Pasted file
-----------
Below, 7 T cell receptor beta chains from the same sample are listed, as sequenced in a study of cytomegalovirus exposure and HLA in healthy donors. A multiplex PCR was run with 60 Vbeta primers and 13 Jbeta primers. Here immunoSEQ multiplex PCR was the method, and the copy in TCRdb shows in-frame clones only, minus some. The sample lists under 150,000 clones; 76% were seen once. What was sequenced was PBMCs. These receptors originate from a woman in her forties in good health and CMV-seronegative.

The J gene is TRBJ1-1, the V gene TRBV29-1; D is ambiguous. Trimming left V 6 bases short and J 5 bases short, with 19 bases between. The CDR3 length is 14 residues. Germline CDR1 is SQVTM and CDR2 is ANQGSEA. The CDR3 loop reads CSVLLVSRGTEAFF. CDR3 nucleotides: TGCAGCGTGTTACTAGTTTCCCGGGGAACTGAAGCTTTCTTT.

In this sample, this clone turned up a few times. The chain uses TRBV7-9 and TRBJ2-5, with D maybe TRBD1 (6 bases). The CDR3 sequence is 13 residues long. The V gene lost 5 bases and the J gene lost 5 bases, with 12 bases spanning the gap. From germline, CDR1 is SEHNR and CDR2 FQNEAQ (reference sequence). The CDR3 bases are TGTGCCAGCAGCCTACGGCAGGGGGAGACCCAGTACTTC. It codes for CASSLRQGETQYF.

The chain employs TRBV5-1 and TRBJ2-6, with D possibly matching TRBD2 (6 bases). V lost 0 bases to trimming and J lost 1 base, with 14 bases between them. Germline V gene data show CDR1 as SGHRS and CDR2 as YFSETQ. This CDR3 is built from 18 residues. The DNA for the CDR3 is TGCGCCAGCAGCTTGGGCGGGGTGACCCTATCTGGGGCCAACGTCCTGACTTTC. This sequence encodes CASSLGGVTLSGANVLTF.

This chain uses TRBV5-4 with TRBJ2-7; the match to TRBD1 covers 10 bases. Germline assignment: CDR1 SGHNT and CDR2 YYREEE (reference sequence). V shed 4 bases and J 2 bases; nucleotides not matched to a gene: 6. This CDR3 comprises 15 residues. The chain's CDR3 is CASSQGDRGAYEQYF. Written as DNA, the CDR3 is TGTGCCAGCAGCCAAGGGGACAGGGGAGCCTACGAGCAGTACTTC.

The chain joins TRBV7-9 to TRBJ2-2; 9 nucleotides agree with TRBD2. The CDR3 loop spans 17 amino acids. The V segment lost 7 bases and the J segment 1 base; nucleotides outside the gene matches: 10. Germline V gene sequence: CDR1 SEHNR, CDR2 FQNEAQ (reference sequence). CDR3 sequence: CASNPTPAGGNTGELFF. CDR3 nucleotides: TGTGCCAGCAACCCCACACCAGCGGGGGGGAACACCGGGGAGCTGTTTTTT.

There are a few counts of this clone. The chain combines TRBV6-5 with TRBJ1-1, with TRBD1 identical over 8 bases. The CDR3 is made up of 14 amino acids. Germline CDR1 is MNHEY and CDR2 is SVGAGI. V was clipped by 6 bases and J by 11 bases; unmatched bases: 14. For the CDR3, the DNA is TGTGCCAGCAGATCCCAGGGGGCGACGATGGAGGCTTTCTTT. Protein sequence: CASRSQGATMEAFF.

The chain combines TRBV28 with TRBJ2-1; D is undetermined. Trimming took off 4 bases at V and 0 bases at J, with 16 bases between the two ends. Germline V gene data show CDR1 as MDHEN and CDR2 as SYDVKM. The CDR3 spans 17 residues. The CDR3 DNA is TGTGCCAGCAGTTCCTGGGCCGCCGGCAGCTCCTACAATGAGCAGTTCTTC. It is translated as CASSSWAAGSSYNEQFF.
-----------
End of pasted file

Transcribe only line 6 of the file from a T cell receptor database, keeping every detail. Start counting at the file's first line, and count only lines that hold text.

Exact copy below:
The chain joins TRBV7-9 to TRBJ2-2; 9 nucleotides agree with TRBD2. The CDR3 loop spans 17 amino acids. The V segment lost 7 bases and the J segment 1 base; nucleotides outside the gene matches: 10. Germline V gene sequence: CDR1 SEHNR, CDR2 FQNEAQ (reference sequence). CDR3 sequence: CASNPTPAGGNTGELFF. CDR3 nucleotides: TGTGCCAGCAACCCCACACCAGCGGGGGGGAACACCGGGGAGCTGTTTTTT.